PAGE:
Password Management

A couple of people have gotten locked out of their accounts, and as it can’t hurt to take precautions I’m giving some tips regarding password management and some general information on what governments are capable of.

Governments have the ability to detect you when you visit a suspicious site. If you for example visit the Stormfront website from Belgium and login with your username and password this data will pass through the United Kingdom. The UK secret service may detect that you just logged in to Stormfront and store your username and password, next it can keep a log of all other sites you visit from the same IP address. If you login on Tumblr next the SS (Secret Service) won’t know your password because Tumblr will encrypt your password submission, but as encryption ends after you login the SS can obtain the name of your Tumblr blog. By analyzing your internet traffic the SS can create a list of usernames, email addresses, and passwords you use.

Taking your blog down by juridical means is difficult and time consuming, not to mention the population at large may be uncomfortable with extensive online censorship. If you use the same password on Stormfront and Tumblr it’s possible for the SS to hijack your Tumblr account, or worse, your email account and every service related to it. When the SS hijacks your accounts you’ll simply be unable to log in as they’ll change the password, associated email address, and leave the account in a frozen state. They’ll do so from behind an anonymous proxy so they have complete deniability. If a hacker would hijack your page they will likely vandalize the page and leave offending messages, the SS is unlikely to do so as they want to draw as little attention as possible to their acts of sabotage.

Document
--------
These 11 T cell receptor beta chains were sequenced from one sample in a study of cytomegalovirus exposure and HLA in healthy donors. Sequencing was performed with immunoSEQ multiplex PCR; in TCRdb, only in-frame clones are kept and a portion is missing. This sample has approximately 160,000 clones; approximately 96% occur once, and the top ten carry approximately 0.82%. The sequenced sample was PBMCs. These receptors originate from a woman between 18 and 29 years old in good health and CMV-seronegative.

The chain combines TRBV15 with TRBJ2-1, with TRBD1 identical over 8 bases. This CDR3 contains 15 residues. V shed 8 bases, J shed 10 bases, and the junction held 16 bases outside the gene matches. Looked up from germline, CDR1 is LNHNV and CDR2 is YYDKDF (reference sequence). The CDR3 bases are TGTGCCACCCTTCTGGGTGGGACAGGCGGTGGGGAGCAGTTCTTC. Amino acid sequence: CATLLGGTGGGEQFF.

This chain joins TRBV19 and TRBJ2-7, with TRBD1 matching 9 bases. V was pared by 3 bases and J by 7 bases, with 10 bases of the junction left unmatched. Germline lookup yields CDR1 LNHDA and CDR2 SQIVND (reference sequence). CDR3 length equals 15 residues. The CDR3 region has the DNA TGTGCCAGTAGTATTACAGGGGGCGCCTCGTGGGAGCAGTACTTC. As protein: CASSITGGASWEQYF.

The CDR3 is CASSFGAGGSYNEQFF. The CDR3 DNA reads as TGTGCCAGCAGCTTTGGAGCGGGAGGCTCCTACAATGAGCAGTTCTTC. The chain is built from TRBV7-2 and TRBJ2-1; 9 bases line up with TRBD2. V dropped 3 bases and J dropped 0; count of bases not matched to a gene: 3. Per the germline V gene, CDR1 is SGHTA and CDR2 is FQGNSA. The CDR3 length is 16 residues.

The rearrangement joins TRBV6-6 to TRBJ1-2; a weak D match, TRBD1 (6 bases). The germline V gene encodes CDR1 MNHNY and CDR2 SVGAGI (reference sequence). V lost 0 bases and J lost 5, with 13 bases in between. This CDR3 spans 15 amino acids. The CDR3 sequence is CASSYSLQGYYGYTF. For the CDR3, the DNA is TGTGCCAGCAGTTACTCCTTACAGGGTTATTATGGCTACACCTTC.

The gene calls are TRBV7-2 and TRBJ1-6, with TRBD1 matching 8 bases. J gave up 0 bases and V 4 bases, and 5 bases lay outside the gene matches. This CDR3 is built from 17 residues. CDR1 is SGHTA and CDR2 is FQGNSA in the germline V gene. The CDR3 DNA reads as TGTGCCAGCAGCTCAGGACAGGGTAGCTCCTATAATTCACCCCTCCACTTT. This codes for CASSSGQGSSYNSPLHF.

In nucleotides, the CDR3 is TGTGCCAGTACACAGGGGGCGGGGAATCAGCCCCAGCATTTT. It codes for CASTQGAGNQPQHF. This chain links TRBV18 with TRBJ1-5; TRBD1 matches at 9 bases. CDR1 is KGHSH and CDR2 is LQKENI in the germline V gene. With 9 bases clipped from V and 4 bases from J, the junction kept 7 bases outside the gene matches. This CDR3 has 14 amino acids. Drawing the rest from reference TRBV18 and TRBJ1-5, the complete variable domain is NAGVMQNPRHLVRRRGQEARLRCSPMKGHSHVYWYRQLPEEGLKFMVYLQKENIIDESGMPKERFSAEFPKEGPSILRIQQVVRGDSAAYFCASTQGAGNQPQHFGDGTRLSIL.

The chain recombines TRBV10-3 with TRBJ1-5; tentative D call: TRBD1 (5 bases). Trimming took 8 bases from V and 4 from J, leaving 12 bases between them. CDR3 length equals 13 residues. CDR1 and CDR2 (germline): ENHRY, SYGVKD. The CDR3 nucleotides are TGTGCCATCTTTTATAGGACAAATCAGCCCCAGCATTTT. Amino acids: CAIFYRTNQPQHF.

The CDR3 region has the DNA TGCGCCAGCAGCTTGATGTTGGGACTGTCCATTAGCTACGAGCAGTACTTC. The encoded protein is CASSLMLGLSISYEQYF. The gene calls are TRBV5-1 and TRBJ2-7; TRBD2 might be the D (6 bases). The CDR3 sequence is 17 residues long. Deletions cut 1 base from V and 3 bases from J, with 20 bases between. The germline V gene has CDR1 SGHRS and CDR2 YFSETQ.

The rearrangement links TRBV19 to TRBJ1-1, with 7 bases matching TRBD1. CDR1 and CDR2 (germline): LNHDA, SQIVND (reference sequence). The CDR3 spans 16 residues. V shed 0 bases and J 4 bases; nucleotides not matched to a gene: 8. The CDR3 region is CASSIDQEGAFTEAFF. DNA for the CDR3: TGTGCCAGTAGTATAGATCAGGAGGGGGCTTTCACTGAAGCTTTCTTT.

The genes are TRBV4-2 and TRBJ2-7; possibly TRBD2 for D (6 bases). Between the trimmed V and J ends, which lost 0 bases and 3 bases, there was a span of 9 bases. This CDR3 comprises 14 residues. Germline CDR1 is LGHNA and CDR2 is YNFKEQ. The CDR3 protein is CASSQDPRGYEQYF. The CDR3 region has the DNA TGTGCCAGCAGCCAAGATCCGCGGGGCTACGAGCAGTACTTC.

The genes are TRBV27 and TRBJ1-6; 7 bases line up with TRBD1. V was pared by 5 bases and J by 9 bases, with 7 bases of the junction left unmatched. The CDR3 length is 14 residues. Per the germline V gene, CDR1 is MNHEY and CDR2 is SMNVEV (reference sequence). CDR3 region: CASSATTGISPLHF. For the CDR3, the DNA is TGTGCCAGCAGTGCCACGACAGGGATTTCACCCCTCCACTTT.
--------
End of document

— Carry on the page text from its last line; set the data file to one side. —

To minimize your risk you should avoid websites that do not encrypt the entire connection using https, this is difficult however as many websites don’t do this. If you need an email address make sure the email provider is hosted in the same nation as the service you are using. So if you make an account on Jux do so from a Gmail, Hotmail, or Zoho email address. If you link an email address to VK do so from a Yandex email address as the Yandex server is in Russia. Doing so will make it harder for governments to intercept password retrieval email messages. Make sure to never use the same password for different accounts, and be particularly careful when it comes to the password of your email address.

Using Tor will help quite a bit at keeping you anonymous, though it’s unclear to what degree the Tor network has been infiltrated by governments, and well written analytical software will still be able to generate a detailed profile if unencrypted services are used, as they don’t need your identity to hijack you, just a list of email addresses and associated passwords you entered on unencrypted websites.

There is reason to believe the German, Norwegian, and UK governments have reached the level of totalitarianism required to subject their citizens to this treatment for ultra-nationalist content. If this seems like paranoia, realize that pretty much any website in support of al-Qaeda is taken down by means of self-censorship, legal threats, hacking, and on rare occasion assassination.

When the European resistance commits another major act of terror it’s likely that Western governments will try to silence anyone who holds the notion that it’s a human right to resist your own genocide. That’s why I suggest that people take precautions because today you are relatively free, but next year you may find yourself having documents on your computer that have been declared illegal, or be on a list of people who support a terrorist organization, and having to wonder when they will come knocking on your door.

For more information read: Online Anonymity and Privacy


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